Recent events in Boston highlight both the potential and hazards of ever-present cameras. In the hours following the April 15 bombing, law enforcement agencies called upon commercial businesses and the public to submit relevant footage from surveillance cameras and mobile devices. While the tsunami of crowdsourced data threatened to overwhelm servers and analysts, it provided clues that ultimately led to identifying the perpetrators. It also led to false identifications and harassment of innocent bystanders.
Use of surveillance video to solve large-scale crimes first came to attention in the 2005 London subway bombings. In part due to its history of violent attacks by the IRA, London had invested heavily in closed-circuit television (CCTV) technology and had installed nearly 6,000 cameras in the underground system. In the days before smartphones, these publicly installed cameras were the most reliable source of video evidence, and law enforcement was able to identify the bombers using this footage.
With the advent of low-cost cameras and video recorders in smartphones, witnesses to events soon had a powerful tool to contribute to the law enforcement toolbox. Couple this technical capacity with the proliferation of social-networking platforms and the possibilities for rapid identification — as well as the spread of misinformation — become clear.
Vancouver police were overwhelmed with evidence from social media after the Stanley Cup riot in June 2011. This instance also highlighted the need for two things: stronger means of verification, since a number of photos were retouched or falsified, and protections against vigilantism or harassment of unofficial suspects.
authenticating digital images
Several projects currently in development address the need for a reliable system to authenticate digital images. In addition to a growing number of commercial companies specializing in audio and video forensic analysis, academic and non-profit labs are developing tools for this purpose. Informacam, a project of WITNESS and The Guardian Project, will strengthen metadata standards, and the Rashomon Project at UC Berkeley will aggregate and synchronize multiple videos of a given event. (Disclosure: The Rashomon Project is a project of the CITRIS Data and Democracy Initiative, which I direct.) These tactics, among others, will bolster the use of video evidence for criminal investigations and prosecutions.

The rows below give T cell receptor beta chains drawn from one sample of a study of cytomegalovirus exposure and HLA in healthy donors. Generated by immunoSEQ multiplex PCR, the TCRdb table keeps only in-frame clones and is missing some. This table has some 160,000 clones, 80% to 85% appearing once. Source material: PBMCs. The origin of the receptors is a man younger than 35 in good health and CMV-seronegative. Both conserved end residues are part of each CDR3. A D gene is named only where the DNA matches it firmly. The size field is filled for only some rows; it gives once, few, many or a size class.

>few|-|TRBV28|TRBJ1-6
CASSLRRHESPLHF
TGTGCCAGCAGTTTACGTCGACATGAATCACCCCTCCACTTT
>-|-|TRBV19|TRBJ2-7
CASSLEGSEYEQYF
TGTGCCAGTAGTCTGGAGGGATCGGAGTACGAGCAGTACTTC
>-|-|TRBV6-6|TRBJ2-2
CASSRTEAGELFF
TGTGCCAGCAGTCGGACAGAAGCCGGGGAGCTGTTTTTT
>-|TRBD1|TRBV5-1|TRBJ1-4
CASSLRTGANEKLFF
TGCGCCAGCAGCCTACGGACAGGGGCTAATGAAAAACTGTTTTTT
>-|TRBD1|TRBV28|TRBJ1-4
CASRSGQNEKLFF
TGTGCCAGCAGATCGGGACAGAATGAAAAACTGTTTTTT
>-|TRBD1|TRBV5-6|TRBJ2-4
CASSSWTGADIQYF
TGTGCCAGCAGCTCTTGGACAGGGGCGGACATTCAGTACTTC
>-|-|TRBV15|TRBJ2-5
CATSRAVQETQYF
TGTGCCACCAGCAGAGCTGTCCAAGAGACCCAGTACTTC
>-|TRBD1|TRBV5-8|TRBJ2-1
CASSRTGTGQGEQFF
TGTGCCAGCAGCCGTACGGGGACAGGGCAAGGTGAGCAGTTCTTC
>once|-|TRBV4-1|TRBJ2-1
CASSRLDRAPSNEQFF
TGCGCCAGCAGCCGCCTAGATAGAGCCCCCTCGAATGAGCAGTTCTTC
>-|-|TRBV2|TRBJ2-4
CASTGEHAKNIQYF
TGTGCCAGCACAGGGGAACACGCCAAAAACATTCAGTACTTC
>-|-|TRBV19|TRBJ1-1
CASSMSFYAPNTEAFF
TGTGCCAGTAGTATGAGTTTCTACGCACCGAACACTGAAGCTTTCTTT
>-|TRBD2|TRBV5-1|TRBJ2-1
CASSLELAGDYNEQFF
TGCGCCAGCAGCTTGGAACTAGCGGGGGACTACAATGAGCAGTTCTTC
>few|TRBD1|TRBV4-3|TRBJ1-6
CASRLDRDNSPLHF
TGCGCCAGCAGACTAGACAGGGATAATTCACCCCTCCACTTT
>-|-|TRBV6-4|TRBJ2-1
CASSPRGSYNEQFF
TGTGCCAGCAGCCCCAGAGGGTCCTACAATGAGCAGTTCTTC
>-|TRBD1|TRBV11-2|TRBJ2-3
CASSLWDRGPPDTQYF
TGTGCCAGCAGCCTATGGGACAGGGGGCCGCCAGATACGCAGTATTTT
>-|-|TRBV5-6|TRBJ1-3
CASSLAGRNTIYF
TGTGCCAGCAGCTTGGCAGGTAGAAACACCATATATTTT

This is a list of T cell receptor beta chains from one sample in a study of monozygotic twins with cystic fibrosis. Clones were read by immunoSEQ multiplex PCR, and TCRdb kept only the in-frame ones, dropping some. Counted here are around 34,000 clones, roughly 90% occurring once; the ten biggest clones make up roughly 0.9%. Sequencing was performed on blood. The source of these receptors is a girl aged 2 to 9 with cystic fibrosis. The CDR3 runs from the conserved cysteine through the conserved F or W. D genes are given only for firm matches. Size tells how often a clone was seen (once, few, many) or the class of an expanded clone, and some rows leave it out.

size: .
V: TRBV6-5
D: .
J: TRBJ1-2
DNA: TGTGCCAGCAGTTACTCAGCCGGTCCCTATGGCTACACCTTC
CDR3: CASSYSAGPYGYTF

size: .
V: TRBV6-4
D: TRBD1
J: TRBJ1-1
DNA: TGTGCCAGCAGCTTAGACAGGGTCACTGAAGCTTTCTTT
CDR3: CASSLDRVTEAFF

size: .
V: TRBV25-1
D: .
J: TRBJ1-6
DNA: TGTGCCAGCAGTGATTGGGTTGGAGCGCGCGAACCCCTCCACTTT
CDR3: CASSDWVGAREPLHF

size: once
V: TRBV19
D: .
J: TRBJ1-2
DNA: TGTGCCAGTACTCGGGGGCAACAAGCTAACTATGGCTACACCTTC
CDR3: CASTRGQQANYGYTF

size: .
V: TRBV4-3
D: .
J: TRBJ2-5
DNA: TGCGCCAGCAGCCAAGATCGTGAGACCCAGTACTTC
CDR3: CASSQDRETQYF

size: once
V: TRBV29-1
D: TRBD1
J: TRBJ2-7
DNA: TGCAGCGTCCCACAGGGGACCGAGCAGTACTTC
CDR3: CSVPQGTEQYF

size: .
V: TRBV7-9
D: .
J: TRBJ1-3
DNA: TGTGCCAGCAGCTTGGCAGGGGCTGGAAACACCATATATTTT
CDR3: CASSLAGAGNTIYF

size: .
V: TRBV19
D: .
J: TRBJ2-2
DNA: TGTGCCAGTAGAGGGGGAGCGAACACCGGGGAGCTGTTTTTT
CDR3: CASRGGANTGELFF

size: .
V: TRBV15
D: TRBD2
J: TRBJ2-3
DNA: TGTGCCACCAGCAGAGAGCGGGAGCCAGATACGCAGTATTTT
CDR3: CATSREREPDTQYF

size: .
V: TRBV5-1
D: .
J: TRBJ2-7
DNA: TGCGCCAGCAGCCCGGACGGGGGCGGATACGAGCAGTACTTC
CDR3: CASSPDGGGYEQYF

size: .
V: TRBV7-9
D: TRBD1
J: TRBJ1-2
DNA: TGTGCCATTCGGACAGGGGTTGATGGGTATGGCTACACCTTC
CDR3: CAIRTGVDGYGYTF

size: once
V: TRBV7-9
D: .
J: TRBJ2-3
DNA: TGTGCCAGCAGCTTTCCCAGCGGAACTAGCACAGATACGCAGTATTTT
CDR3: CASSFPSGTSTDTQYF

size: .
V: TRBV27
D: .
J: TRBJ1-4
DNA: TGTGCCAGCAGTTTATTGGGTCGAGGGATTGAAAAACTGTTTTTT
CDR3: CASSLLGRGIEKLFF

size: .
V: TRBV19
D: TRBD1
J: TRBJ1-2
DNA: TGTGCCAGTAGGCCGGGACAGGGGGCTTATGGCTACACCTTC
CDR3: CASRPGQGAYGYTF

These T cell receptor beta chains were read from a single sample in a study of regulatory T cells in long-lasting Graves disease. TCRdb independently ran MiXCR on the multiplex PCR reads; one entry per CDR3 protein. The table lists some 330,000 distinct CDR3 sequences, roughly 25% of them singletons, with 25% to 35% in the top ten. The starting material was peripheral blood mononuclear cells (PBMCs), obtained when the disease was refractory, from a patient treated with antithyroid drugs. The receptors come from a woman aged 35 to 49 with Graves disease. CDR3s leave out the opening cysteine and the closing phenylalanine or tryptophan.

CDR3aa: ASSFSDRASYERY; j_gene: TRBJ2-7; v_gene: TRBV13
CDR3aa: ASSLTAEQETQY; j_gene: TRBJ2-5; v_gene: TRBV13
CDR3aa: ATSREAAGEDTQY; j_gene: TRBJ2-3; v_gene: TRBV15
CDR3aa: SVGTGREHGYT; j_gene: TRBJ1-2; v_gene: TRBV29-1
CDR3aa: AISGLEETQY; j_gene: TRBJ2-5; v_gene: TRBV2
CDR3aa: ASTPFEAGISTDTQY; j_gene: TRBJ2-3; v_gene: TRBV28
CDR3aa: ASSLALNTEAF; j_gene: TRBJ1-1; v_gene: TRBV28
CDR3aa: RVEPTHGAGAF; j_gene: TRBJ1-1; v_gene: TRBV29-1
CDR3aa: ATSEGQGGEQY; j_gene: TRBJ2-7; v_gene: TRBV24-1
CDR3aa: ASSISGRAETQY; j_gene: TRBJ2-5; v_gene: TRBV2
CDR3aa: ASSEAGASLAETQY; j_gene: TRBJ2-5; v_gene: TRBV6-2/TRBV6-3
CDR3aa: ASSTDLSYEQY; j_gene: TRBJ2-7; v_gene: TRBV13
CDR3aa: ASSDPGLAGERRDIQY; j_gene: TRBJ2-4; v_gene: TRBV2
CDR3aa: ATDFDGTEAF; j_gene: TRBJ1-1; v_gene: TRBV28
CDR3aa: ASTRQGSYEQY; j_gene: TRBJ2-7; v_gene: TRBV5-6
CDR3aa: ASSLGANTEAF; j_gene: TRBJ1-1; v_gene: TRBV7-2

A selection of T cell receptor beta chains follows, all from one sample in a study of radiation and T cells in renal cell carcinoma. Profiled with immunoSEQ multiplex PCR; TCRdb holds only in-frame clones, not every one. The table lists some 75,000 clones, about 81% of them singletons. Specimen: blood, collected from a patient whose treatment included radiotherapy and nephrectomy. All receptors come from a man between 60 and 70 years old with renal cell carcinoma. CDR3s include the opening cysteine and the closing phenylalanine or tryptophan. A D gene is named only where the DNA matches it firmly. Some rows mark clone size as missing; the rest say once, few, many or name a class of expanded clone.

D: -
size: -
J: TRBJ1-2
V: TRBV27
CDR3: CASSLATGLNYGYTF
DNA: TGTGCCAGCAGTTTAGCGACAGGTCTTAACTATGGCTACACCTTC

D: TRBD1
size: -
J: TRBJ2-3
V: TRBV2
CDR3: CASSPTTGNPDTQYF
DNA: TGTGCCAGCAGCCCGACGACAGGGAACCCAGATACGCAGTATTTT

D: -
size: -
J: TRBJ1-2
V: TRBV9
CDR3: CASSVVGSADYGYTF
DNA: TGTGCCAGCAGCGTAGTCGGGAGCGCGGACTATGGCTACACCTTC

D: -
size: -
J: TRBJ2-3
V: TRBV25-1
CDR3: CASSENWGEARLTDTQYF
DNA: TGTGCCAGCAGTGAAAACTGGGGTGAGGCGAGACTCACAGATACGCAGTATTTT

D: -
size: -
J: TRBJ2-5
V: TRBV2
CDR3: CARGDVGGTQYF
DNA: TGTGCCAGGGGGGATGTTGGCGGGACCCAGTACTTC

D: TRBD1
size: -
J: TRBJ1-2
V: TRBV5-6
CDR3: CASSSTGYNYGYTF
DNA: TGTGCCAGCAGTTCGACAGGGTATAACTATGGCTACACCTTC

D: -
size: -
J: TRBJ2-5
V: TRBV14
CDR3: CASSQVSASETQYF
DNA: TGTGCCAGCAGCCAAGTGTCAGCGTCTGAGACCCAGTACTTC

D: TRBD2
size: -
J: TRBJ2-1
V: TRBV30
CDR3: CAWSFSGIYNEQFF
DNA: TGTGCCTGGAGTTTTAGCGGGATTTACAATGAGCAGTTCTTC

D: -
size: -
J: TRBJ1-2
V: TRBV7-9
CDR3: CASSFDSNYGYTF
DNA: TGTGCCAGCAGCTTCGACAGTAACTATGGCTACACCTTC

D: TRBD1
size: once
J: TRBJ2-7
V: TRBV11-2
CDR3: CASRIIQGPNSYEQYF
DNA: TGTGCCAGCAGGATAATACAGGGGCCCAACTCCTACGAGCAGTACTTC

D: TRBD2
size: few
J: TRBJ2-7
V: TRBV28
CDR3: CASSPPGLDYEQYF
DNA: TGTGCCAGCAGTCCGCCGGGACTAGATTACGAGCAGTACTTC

Despite the clear advantages of drawing on crowdsourced footage for solving crimes, civil liberties groups and privacy advocates have warned about the dangers of perpetual surveillance. We saw in the Boston case the liability inherent in the ease and speed of circulating false claims and images. The New York Post published a front-page photo of two young men mistakenly identified as suspects, and the family of another young man, who had been missing for several weeks, was tormented by media seeking stories about the misplaced suspicion fueled by Reddit, an online social media aggregator.
surveillance vs. crime prevention
In addition to facilitating the “wisdom of crowds,” technology grows more sophisticated for automated surveillance, including face recognition and gait analysis. In the last decade, many cities have accelerated implementation of surveillance systems, capitalizing on advances in computer technology and funds available from the Department of Homeland Security and other public sources. Yet whether considering fixed cameras or citizen footage, the effectiveness of surveillance for crime prevention is mixed. A 2009 CITRIS study shows San Francisco’s installation of cameras in high-risk neighborhoods led to decreases in property crime but had apparently little effect on violent crime. If anything, perpetrators learned to evade the cameras, and crimes were displaced into neighboring areas or private spaces.
In open societies, technological advances should spark new discussions about ethics and protocol for their implementation. Communities, both online and in-person, have an opportunity to debate the benefits and costs of video evidence in the context of social-networking platforms. While their enthusiasm must be tempered by regard for due process, armchair investigators should be encouraged to work in partnership with public agencies charged with ensuring public safety.
Camille Crittenden is Deputy Director of CITRIS, based at UC Berkeley, where she also directs the Data and Democracy Initiative. Prior to this appointment, she served as Executive Director of the Human Rights Center at Berkeley Law, where she was responsible for overall administration of the Center, including fundraising, communications, and outreach, and developed its program in human rights, technology, and new media. She held previous positions as Assistant Dean for Development in the division of International and Area Studies at UC Berkeley and in development and public relations at University of California Press and San Francisco Opera. She holds a Ph.D. from Duke University.
Image of surveillance camera courtesy of Flickr user jonathan mcintosh.